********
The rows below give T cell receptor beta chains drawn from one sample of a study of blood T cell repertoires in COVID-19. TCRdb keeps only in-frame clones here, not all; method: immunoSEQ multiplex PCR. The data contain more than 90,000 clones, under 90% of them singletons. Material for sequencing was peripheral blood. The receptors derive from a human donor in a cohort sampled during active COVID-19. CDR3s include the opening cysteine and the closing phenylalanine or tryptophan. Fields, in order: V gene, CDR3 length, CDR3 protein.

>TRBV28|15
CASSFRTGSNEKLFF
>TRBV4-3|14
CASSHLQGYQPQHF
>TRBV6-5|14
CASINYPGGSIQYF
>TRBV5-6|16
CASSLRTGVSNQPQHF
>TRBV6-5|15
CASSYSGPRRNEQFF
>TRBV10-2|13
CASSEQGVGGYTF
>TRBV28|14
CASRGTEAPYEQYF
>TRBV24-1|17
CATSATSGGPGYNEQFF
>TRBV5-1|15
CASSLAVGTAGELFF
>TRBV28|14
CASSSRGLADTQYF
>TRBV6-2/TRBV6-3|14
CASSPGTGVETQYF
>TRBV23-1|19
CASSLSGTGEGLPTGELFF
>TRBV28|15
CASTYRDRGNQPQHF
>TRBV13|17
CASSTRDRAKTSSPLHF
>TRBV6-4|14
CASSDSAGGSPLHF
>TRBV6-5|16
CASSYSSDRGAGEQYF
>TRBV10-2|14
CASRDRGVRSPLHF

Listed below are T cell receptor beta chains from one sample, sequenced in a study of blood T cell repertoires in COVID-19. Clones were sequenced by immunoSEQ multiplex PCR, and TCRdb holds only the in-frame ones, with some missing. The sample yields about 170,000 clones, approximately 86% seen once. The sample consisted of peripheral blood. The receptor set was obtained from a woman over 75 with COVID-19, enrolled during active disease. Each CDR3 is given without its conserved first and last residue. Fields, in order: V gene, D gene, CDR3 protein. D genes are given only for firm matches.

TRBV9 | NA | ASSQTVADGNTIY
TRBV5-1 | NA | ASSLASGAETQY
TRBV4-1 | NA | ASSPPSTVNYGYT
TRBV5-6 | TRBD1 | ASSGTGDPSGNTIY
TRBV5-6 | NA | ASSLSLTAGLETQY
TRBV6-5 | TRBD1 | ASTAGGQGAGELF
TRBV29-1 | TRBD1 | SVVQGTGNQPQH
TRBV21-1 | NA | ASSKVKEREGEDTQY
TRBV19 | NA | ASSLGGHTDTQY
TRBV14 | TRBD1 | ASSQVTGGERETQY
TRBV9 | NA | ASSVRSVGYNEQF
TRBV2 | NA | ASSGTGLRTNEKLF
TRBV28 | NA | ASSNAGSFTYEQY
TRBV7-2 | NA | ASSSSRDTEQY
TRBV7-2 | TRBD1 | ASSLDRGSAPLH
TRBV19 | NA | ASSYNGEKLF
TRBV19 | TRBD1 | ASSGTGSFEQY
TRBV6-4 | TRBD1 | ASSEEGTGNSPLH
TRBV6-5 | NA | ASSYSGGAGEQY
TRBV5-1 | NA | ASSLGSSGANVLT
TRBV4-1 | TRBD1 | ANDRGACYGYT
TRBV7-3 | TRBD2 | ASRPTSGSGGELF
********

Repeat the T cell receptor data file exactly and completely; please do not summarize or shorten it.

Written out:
The rows below give T cell receptor beta chains drawn from one sample of a study of blood T cell repertoires in COVID-19. TCRdb keeps only in-frame clones here, not all; method: immunoSEQ multiplex PCR. The data contain more than 90,000 clones, under 90% of them singletons. Material for sequencing was peripheral blood. The receptors derive from a human donor in a cohort sampled during active COVID-19. CDR3s include the opening cysteine and the closing phenylalanine or tryptophan. Fields, in order: V gene, CDR3 length, CDR3 protein.

>TRBV28|15
CASSFRTGSNEKLFF
>TRBV4-3|14
CASSHLQGYQPQHF
>TRBV6-5|14
CASINYPGGSIQYF
>TRBV5-6|16
CASSLRTGVSNQPQHF
>TRBV6-5|15
CASSYSGPRRNEQFF
>TRBV10-2|13
CASSEQGVGGYTF
>TRBV28|14
CASRGTEAPYEQYF
>TRBV24-1|17
CATSATSGGPGYNEQFF
>TRBV5-1|15
CASSLAVGTAGELFF
>TRBV28|14
CASSSRGLADTQYF
>TRBV6-2/TRBV6-3|14
CASSPGTGVETQYF
>TRBV23-1|19
CASSLSGTGEGLPTGELFF
>TRBV28|15
CASTYRDRGNQPQHF
>TRBV13|17
CASSTRDRAKTSSPLHF
>TRBV6-4|14
CASSDSAGGSPLHF
>TRBV6-5|16
CASSYSSDRGAGEQYF
>TRBV10-2|14
CASRDRGVRSPLHF

Listed below are T cell receptor beta chains from one sample, sequenced in a study of blood T cell repertoires in COVID-19. Clones were sequenced by immunoSEQ multiplex PCR, and TCRdb holds only the in-frame ones, with some missing. The sample yields about 170,000 clones, approximately 86% seen once. The sample consisted of peripheral blood. The receptor set was obtained from a woman over 75 with COVID-19, enrolled during active disease. Each CDR3 is given without its conserved first and last residue. Fields, in order: V gene, D gene, CDR3 protein. D genes are given only for firm matches.

TRBV9 | NA | ASSQTVADGNTIY
TRBV5-1 | NA | ASSLASGAETQY
TRBV4-1 | NA | ASSPPSTVNYGYT
TRBV5-6 | TRBD1 | ASSGTGDPSGNTIY
TRBV5-6 | NA | ASSLSLTAGLETQY
TRBV6-5 | TRBD1 | ASTAGGQGAGELF
TRBV29-1 | TRBD1 | SVVQGTGNQPQH
TRBV21-1 | NA | ASSKVKEREGEDTQY
TRBV19 | NA | ASSLGGHTDTQY
TRBV14 | TRBD1 | ASSQVTGGERETQY
TRBV9 | NA | ASSVRSVGYNEQF
TRBV2 | NA | ASSGTGLRTNEKLF
TRBV28 | NA | ASSNAGSFTYEQY
TRBV7-2 | NA | ASSSSRDTEQY
TRBV7-2 | TRBD1 | ASSLDRGSAPLH
TRBV19 | NA | ASSYNGEKLF
TRBV19 | TRBD1 | ASSGTGSFEQY
TRBV6-4 | TRBD1 | ASSEEGTGNSPLH
TRBV6-5 | NA | ASSYSGGAGEQY
TRBV5-1 | NA | ASSLGSSGANVLT
TRBV4-1 | TRBD1 | ANDRGACYGYT
TRBV7-3 | TRBD2 | ASRPTSGSGGELF